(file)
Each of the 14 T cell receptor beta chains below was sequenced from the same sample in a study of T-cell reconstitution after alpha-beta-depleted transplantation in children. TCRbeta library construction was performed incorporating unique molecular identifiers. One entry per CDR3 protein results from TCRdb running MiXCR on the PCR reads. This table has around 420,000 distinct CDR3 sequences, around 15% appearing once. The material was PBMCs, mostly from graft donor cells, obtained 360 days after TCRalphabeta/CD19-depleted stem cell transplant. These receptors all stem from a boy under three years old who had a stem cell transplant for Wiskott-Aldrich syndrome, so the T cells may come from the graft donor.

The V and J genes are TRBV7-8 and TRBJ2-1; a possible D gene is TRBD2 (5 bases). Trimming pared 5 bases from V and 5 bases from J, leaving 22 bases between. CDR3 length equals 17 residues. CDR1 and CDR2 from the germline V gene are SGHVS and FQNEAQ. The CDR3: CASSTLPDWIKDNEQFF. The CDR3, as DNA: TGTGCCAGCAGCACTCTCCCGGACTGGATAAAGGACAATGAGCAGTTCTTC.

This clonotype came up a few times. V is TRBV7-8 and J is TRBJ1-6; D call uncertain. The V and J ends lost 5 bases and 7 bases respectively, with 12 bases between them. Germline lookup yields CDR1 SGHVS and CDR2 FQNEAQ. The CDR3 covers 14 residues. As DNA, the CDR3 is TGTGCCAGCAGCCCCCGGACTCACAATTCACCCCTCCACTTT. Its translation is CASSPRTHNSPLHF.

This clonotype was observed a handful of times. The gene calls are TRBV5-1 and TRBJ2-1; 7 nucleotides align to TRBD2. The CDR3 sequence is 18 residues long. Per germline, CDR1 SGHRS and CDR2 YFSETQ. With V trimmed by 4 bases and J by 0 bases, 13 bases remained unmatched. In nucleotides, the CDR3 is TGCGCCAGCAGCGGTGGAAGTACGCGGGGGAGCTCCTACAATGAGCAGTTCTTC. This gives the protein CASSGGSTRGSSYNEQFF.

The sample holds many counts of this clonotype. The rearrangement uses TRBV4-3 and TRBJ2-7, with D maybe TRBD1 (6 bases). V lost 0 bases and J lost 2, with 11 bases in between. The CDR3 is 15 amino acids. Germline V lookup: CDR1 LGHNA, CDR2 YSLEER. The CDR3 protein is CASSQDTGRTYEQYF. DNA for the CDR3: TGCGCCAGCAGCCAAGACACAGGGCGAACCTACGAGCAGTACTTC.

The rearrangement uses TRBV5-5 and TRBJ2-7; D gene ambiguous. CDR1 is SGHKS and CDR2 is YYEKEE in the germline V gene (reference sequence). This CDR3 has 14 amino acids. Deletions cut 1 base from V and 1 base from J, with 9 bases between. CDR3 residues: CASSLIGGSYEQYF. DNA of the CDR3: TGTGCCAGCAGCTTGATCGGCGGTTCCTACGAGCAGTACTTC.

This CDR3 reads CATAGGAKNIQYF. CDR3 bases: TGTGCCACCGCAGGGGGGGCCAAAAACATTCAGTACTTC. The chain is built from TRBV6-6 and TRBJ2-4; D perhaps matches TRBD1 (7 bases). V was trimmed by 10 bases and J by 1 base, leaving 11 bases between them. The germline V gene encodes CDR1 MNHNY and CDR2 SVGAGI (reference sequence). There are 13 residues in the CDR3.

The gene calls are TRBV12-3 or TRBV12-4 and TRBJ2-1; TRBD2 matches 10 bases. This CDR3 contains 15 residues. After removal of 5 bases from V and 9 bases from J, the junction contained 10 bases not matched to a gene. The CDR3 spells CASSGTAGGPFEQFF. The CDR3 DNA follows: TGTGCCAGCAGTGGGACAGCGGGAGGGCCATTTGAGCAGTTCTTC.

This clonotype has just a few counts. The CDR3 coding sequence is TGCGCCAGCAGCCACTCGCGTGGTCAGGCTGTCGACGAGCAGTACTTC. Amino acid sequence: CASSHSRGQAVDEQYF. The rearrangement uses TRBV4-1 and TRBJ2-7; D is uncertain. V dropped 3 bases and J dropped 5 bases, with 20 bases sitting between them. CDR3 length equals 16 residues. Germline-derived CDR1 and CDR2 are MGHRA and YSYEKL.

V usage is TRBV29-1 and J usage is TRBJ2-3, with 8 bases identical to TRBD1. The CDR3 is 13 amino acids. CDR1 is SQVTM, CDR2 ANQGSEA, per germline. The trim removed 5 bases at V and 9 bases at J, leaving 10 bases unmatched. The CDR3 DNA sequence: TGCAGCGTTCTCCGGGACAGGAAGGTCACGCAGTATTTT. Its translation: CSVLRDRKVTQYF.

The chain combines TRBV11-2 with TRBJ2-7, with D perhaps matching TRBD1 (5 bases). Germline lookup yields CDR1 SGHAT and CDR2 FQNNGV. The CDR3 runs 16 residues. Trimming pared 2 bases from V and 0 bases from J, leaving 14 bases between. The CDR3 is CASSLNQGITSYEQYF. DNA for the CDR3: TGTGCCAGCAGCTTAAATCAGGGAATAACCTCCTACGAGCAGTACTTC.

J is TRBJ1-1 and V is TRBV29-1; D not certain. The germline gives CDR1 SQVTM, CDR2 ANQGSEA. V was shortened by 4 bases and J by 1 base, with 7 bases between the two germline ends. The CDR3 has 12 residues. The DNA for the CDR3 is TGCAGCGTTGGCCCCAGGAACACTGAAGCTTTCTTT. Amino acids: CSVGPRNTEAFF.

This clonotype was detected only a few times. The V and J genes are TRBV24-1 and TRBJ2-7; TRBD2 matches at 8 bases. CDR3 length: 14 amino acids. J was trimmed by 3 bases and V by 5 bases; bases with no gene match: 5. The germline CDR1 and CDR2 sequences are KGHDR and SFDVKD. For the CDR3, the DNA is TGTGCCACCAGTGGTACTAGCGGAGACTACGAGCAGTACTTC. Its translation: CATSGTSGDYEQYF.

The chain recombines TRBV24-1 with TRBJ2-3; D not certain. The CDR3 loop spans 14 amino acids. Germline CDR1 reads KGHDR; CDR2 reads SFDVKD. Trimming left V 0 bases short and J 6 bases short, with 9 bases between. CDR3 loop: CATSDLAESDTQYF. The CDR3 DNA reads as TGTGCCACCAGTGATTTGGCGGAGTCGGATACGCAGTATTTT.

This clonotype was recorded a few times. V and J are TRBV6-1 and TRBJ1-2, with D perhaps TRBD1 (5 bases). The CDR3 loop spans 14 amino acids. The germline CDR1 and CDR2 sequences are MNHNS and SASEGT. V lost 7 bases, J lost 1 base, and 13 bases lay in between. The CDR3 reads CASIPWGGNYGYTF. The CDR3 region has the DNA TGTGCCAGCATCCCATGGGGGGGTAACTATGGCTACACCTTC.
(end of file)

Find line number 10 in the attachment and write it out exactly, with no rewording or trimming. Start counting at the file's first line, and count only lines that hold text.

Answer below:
V usage is TRBV29-1 and J usage is TRBJ2-3, with 8 bases identical to TRBD1. The CDR3 is 13 amino acids. CDR1 is SQVTM, CDR2 ANQGSEA, per germline. The trim removed 5 bases at V and 9 bases at J, leaving 10 bases unmatched. The CDR3 DNA sequence: TGCAGCGTTCTCCGGGACAGGAAGGTCACGCAGTATTTT. Its translation: CSVLRDRKVTQYF.